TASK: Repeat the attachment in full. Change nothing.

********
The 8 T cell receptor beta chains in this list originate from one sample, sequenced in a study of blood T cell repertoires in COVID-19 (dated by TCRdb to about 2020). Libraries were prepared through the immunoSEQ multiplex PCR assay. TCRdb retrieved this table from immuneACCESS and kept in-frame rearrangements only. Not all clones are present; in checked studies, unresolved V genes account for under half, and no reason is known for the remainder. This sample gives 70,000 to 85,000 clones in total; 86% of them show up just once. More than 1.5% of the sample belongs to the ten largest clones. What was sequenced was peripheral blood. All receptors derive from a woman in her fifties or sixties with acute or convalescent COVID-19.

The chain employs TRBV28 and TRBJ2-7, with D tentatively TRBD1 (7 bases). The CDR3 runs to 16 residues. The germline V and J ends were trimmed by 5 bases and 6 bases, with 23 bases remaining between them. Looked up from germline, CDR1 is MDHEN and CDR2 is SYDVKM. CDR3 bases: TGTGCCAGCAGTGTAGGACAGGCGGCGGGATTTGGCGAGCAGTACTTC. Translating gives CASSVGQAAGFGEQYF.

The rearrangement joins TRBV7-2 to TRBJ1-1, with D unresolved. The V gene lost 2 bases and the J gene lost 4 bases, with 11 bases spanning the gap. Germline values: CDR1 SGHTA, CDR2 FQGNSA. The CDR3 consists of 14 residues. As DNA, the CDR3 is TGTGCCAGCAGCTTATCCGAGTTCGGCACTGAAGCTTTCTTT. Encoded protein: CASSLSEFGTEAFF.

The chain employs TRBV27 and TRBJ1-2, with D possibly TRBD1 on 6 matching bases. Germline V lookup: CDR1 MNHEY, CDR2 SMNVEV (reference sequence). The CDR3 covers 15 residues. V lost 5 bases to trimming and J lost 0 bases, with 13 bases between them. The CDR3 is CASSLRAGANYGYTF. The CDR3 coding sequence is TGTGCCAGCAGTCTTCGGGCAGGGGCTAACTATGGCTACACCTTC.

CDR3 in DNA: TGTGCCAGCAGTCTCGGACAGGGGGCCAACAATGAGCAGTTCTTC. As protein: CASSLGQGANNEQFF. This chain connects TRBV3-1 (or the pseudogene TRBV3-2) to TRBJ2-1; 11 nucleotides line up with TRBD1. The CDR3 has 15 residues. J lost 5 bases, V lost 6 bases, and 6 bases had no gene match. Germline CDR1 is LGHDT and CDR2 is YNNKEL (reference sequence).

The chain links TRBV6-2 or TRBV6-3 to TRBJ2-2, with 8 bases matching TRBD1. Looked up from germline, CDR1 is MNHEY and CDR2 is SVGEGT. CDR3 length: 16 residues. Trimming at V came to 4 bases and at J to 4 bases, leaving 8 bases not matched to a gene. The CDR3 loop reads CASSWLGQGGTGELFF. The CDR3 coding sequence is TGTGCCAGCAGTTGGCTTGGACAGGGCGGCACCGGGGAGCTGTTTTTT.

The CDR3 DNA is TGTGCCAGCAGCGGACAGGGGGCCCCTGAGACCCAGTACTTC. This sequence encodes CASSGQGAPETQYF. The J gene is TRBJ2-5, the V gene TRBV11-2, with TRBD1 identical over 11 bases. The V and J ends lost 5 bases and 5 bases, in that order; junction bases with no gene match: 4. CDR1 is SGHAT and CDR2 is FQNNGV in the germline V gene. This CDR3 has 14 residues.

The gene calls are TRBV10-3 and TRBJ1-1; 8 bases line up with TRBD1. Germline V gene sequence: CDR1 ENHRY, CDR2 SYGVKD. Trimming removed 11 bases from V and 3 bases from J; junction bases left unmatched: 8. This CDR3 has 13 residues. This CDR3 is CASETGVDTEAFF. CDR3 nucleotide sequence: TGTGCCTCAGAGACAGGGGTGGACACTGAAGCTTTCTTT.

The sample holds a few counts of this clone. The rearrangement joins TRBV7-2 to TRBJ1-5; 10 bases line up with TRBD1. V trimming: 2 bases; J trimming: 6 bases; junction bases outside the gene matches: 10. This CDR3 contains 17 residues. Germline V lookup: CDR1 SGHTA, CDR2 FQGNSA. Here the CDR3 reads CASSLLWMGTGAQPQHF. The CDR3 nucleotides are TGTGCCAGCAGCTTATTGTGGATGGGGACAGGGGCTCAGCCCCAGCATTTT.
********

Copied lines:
The 8 T cell receptor beta chains in this list originate from one sample, sequenced in a study of blood T cell repertoires in COVID-19 (dated by TCRdb to about 2020). Libraries were prepared through the immunoSEQ multiplex PCR assay. TCRdb retrieved this table from immuneACCESS and kept in-frame rearrangements only. Not all clones are present; in checked studies, unresolved V genes account for under half, and no reason is known for the remainder. This sample gives 70,000 to 85,000 clones in total; 86% of them show up just once. More than 1.5% of the sample belongs to the ten largest clones. What was sequenced was peripheral blood. All receptors derive from a woman in her fifties or sixties with acute or convalescent COVID-19.

The chain employs TRBV28 and TRBJ2-7, with D tentatively TRBD1 (7 bases). The CDR3 runs to 16 residues. The germline V and J ends were trimmed by 5 bases and 6 bases, with 23 bases remaining between them. Looked up from germline, CDR1 is MDHEN and CDR2 is SYDVKM. CDR3 bases: TGTGCCAGCAGTGTAGGACAGGCGGCGGGATTTGGCGAGCAGTACTTC. Translating gives CASSVGQAAGFGEQYF.

The rearrangement joins TRBV7-2 to TRBJ1-1, with D unresolved. The V gene lost 2 bases and the J gene lost 4 bases, with 11 bases spanning the gap. Germline values: CDR1 SGHTA, CDR2 FQGNSA. The CDR3 consists of 14 residues. As DNA, the CDR3 is TGTGCCAGCAGCTTATCCGAGTTCGGCACTGAAGCTTTCTTT. Encoded protein: CASSLSEFGTEAFF.

The chain employs TRBV27 and TRBJ1-2, with D possibly TRBD1 on 6 matching bases. Germline V lookup: CDR1 MNHEY, CDR2 SMNVEV (reference sequence). The CDR3 covers 15 residues. V lost 5 bases to trimming and J lost 0 bases, with 13 bases between them. The CDR3 is CASSLRAGANYGYTF. The CDR3 coding sequence is TGTGCCAGCAGTCTTCGGGCAGGGGCTAACTATGGCTACACCTTC.

CDR3 in DNA: TGTGCCAGCAGTCTCGGACAGGGGGCCAACAATGAGCAGTTCTTC. As protein: CASSLGQGANNEQFF. This chain connects TRBV3-1 (or the pseudogene TRBV3-2) to TRBJ2-1; 11 nucleotides line up with TRBD1. The CDR3 has 15 residues. J lost 5 bases, V lost 6 bases, and 6 bases had no gene match. Germline CDR1 is LGHDT and CDR2 is YNNKEL (reference sequence).

The chain links TRBV6-2 or TRBV6-3 to TRBJ2-2, with 8 bases matching TRBD1. Looked up from germline, CDR1 is MNHEY and CDR2 is SVGEGT. CDR3 length: 16 residues. Trimming at V came to 4 bases and at J to 4 bases, leaving 8 bases not matched to a gene. The CDR3 loop reads CASSWLGQGGTGELFF. The CDR3 coding sequence is TGTGCCAGCAGTTGGCTTGGACAGGGCGGCACCGGGGAGCTGTTTTTT.

The CDR3 DNA is TGTGCCAGCAGCGGACAGGGGGCCCCTGAGACCCAGTACTTC. This sequence encodes CASSGQGAPETQYF. The J gene is TRBJ2-5, the V gene TRBV11-2, with TRBD1 identical over 11 bases. The V and J ends lost 5 bases and 5 bases, in that order; junction bases with no gene match: 4. CDR1 is SGHAT and CDR2 is FQNNGV in the germline V gene. This CDR3 has 14 residues.

The gene calls are TRBV10-3 and TRBJ1-1; 8 bases line up with TRBD1. Germline V gene sequence: CDR1 ENHRY, CDR2 SYGVKD. Trimming removed 11 bases from V and 3 bases from J; junction bases left unmatched: 8. This CDR3 has 13 residues. This CDR3 is CASETGVDTEAFF. CDR3 nucleotide sequence: TGTGCCTCAGAGACAGGGGTGGACACTGAAGCTTTCTTT.

The sample holds a few counts of this clone. The rearrangement joins TRBV7-2 to TRBJ1-5; 10 bases line up with TRBD1. V trimming: 2 bases; J trimming: 6 bases; junction bases outside the gene matches: 10. This CDR3 contains 17 residues. Germline V lookup: CDR1 SGHTA, CDR2 FQGNSA. Here the CDR3 reads CASSLLWMGTGAQPQHF. The CDR3 nucleotides are TGTGCCAGCAGCTTATTGTGGATGGGGACAGGGGCTCAGCCCCAGCATTTT.